The head writer and executive producer of Doctor Who, Steven Moffat, is to step down from the show, the BBC has confirmed.
His last series will go out in spring 2017 following a Christmas special, after which he will be replaced by Broadchurch writer Chris Chibnall.
Moffat took over the reins on series five of the world's longest running sci-fi series in 2010.
BBC One's controller, Charlotte Moore, said Moffat was an "absolute genius".
In a statement, the BBC said he had been responsible for introducing the 11th and 12th Doctors - Matt Smith and Peter Capaldi - as well as two companions in Karen Gillan and Jenna Coleman.
Moffat said it took "a lot of gin and tonic" to talk Chibnall into taking up his new position.
"I am beyond delighted that one of the true stars of British television drama will be taking the Time Lord even further into the future," he said.
"At the start of season 11, Chris Chibnall will become the new showrunner of Doctor Who. And I will be thrown in a skip."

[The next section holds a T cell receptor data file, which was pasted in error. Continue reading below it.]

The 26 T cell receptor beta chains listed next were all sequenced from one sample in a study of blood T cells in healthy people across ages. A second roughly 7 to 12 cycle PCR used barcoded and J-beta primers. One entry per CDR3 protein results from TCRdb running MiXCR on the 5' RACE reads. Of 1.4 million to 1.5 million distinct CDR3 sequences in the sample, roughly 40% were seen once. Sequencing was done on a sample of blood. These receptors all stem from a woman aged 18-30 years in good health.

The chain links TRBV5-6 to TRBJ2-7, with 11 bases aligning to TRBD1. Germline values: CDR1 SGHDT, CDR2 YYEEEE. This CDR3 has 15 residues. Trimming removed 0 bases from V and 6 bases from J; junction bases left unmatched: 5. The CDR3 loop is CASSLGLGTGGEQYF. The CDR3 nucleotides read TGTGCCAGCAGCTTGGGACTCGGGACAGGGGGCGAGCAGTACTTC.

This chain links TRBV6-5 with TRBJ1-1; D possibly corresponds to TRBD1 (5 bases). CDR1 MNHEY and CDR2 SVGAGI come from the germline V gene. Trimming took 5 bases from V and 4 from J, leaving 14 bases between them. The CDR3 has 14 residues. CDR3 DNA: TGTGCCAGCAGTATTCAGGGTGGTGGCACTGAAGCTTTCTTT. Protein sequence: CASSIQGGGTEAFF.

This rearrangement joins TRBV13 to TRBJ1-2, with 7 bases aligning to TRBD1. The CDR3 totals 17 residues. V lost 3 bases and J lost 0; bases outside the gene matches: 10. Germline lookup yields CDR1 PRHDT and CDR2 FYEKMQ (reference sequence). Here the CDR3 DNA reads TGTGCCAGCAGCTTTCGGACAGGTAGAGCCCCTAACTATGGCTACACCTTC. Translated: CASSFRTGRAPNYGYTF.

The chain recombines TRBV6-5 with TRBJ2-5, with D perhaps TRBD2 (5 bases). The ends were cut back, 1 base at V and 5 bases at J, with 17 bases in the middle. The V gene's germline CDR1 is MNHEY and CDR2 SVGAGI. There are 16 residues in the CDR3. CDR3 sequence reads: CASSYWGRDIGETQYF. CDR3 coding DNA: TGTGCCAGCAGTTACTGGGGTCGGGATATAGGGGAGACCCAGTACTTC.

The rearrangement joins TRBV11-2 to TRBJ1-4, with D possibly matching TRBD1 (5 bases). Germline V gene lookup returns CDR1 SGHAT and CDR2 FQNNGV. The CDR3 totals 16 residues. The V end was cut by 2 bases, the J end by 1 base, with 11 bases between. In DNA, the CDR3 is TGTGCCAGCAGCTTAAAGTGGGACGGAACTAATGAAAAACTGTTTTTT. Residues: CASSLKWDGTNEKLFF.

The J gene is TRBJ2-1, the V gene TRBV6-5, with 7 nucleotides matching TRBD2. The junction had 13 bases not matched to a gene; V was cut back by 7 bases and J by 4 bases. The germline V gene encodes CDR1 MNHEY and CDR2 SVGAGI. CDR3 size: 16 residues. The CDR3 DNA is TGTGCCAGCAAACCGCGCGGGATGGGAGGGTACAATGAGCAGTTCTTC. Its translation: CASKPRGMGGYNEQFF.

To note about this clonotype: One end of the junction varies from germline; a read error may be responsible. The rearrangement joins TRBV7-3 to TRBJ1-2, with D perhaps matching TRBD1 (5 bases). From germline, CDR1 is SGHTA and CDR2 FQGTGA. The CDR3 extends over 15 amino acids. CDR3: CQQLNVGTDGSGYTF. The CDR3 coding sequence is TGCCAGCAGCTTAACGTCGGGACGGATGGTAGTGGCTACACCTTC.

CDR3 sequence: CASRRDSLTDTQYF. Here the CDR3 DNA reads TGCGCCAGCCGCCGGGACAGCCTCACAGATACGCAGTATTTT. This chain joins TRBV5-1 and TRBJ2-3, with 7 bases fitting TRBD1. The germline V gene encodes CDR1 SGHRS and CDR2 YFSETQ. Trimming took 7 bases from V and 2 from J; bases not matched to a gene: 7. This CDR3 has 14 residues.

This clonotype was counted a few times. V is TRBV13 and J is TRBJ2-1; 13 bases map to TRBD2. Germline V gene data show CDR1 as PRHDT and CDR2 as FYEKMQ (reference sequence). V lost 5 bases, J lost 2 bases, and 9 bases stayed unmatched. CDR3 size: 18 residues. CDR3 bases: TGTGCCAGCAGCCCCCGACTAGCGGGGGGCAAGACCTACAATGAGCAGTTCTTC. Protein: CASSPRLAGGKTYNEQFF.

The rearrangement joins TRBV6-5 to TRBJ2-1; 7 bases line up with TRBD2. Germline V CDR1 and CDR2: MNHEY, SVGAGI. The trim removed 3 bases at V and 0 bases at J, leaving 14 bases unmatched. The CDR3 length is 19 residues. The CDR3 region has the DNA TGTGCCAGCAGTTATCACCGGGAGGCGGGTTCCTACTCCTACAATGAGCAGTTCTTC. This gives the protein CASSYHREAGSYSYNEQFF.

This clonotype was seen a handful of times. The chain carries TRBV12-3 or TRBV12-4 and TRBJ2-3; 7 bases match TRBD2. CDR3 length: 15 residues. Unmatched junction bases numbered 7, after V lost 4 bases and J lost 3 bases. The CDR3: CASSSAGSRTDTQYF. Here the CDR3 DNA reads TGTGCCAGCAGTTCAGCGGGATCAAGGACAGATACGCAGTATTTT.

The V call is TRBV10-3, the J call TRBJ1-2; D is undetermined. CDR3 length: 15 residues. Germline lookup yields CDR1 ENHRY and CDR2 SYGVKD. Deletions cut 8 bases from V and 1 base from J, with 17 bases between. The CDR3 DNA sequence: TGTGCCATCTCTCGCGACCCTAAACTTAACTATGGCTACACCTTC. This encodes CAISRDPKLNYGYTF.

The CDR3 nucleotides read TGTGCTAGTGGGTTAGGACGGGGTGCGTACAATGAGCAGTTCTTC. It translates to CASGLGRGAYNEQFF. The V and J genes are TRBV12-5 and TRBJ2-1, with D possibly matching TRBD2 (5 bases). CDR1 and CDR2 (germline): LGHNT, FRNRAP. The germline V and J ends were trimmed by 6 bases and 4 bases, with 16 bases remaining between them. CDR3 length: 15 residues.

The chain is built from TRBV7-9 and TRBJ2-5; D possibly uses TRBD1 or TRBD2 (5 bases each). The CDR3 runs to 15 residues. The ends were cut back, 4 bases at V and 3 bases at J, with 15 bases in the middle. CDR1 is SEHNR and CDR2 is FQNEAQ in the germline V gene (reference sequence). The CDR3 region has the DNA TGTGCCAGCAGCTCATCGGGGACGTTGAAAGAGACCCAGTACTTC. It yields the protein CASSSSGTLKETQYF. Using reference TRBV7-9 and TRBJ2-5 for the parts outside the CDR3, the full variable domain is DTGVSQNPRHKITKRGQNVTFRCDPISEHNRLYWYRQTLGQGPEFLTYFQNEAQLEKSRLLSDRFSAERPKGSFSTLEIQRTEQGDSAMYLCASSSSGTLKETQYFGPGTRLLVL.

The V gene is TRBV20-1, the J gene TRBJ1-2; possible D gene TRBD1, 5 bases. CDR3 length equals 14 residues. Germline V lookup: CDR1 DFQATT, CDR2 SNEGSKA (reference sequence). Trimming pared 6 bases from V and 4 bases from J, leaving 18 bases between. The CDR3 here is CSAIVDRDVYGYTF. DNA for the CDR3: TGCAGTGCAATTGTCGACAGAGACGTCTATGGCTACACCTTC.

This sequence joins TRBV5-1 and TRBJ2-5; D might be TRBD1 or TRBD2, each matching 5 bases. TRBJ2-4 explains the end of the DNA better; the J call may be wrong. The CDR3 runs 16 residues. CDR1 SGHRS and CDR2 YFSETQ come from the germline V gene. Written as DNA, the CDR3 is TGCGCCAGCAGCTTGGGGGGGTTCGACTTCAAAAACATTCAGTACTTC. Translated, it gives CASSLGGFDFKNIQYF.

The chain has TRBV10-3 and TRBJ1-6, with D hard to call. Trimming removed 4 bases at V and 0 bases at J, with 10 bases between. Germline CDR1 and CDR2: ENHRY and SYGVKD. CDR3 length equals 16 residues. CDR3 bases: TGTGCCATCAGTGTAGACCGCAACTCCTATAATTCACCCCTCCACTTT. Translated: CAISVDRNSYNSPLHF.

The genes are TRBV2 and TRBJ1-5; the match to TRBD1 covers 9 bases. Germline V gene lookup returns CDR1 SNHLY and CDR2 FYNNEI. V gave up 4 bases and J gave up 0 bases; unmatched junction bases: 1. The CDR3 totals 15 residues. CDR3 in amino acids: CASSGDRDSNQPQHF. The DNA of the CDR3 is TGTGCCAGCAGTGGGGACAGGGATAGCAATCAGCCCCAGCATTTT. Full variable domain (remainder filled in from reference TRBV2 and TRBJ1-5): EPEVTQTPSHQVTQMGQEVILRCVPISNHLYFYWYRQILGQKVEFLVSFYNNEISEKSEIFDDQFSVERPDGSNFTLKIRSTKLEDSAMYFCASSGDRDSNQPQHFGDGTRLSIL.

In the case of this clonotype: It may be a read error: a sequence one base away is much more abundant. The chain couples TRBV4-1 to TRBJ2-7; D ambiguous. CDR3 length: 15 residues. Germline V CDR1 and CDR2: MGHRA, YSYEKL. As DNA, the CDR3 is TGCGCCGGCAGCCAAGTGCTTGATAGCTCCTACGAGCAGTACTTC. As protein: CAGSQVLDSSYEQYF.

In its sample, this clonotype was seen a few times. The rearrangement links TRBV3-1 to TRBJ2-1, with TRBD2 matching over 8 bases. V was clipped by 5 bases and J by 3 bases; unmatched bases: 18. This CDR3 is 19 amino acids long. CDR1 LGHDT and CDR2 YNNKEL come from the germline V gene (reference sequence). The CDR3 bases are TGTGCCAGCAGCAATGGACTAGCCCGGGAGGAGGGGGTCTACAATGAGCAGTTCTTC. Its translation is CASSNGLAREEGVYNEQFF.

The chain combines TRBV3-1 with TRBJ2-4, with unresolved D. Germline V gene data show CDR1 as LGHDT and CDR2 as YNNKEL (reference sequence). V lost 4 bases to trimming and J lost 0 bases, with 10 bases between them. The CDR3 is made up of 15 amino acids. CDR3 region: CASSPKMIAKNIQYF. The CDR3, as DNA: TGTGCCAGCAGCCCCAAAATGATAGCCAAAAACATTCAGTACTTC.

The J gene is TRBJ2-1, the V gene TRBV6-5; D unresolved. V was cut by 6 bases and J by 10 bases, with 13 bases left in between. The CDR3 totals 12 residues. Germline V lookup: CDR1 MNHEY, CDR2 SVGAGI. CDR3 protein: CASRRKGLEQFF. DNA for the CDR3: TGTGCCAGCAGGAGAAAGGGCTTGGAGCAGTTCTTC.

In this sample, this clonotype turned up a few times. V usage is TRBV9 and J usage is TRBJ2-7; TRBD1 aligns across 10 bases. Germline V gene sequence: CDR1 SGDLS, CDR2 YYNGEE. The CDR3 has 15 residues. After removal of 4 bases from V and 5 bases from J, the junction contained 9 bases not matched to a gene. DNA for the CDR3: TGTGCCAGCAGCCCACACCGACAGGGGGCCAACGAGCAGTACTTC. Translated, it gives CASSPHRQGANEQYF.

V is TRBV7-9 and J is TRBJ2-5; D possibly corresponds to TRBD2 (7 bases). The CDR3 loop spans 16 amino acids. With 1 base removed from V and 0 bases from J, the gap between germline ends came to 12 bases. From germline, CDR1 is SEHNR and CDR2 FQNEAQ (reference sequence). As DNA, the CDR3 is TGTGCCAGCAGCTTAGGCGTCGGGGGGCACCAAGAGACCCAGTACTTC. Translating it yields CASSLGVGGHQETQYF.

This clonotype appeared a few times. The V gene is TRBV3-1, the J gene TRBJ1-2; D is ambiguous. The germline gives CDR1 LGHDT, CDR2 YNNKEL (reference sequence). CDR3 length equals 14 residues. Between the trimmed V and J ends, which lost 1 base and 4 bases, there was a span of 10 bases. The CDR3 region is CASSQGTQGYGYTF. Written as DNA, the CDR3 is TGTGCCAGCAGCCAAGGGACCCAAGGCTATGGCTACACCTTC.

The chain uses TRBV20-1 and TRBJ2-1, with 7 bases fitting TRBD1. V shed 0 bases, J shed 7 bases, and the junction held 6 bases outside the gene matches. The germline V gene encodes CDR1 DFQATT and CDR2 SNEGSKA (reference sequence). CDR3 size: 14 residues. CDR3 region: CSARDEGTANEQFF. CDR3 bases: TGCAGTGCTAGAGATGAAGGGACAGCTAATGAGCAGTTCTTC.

Chibnall described Doctor Who as "the ultimate BBC programme - bold, unique, vastly entertaining, and adored all around the world".
He added: "So it's a privilege and a joy to be the next curator of this funny, scary and emotional family drama.
"I've loved Doctor Who since I was four years old, and I'm relishing the thought of working with the exceptional team at BBC Wales to create new characters, creatures and worlds for the Doctor to explore."
Ms Moore thanked Moffat "for everything he has given Doctor Who".
She said: "I've loved working with him, he is an absolute genius and has brought fans all over the world such joy.
"I will be very sad to see him leave the show but I can't wait to see what he will deliver in his last-ever series next year with a brand new companion."